As the US economy comes slowly but surely crawling back, there has recently been some concern for the country’s future outlook, based on some interesting demographic data. Specifically, it’s the concern that millennials, that 16-34 year old age group, might not behave like their parent’s generation.
As an educator and a guy who works with college students on a daily basis, not only am I not ready to be concerned about the impact this generation will have on the US and world economy. The concern expressed through recent research and articles such as this one is that millennials are less anxious to purchase cars, homes and other so-called “big ticket” items. Well, I think that’s awesome!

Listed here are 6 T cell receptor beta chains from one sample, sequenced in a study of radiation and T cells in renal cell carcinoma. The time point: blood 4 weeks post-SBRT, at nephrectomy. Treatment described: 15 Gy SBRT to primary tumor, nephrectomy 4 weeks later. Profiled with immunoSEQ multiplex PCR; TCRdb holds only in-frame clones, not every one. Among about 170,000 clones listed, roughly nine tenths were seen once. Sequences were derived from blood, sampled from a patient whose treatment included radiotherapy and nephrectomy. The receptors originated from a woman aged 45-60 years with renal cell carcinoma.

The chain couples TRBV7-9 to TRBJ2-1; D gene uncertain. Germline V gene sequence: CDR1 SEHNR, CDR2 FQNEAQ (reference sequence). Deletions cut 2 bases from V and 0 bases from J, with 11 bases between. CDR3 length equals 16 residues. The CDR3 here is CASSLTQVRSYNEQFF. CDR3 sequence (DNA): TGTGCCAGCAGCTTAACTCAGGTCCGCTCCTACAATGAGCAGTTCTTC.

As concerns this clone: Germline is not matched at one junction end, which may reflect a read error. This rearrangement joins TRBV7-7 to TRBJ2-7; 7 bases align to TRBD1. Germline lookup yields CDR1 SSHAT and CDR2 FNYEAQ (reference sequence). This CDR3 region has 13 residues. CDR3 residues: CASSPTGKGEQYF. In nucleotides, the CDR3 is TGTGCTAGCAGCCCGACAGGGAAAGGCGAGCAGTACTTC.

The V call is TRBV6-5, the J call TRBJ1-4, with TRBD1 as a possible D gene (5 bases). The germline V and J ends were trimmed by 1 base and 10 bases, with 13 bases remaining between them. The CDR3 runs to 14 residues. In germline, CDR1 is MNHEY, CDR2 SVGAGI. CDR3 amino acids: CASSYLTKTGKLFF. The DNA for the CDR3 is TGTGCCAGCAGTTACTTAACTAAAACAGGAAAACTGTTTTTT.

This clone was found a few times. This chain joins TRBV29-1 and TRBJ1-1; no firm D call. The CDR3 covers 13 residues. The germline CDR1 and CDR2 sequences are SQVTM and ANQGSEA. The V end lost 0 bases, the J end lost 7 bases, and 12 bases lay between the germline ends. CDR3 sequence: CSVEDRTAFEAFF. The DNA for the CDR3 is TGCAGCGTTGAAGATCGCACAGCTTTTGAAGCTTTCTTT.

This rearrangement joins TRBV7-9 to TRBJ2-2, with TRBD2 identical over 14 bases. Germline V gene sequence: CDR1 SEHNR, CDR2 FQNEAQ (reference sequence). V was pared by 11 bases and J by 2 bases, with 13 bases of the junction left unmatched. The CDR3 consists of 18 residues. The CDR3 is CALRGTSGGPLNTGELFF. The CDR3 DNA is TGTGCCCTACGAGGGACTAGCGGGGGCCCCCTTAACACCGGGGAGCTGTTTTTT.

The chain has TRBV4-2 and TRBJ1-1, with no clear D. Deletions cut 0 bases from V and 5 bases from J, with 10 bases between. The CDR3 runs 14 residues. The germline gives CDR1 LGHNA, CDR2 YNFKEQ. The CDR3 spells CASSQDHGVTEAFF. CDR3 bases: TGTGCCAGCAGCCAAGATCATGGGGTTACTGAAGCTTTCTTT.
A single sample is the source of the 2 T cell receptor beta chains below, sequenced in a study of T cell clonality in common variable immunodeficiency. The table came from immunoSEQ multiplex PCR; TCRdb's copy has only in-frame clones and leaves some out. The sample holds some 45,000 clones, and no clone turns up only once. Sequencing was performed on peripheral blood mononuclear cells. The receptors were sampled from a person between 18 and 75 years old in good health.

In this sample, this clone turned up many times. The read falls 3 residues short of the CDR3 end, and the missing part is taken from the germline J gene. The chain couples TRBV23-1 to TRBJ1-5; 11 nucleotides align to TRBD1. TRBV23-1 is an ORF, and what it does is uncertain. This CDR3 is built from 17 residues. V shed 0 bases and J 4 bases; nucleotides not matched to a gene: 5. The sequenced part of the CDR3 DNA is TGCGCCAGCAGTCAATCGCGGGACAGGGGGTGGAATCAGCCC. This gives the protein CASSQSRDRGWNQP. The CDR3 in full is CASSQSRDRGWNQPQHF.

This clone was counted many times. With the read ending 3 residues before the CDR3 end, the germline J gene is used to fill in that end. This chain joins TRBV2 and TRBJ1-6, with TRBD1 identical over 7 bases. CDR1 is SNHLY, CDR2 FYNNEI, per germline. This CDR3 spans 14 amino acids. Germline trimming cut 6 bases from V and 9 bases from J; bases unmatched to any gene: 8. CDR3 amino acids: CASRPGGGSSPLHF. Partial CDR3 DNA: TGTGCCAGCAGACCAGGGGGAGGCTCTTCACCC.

Now, it’s true that failure to buy those things as early in life as possible may not the best way to create growth in our economy, so I can see why some express concern. But I would argue that many of those decisions to postpone major purchases are both prudent and may still have a positive economic impact.
Buying a home and taking on even more debt on top of student loans and other consumer debt may very well not be the best decision for a recent college graduate, young married couple just starting out, and so on. In fact, a relatively inexpensive apartment, “beater” car and limiting expenses to focus on addressing current debt is, I believe, laudable and not worthy of second-guessing. Reducing student loan default rates and hopefully allowing for savings and investment are all positive byproducts of the millennials’ lack of preoccupation with loading up on assets they neither need nor want.
So don’t let ‘em get to you, my young friends. You might be on a better track than we were at your age.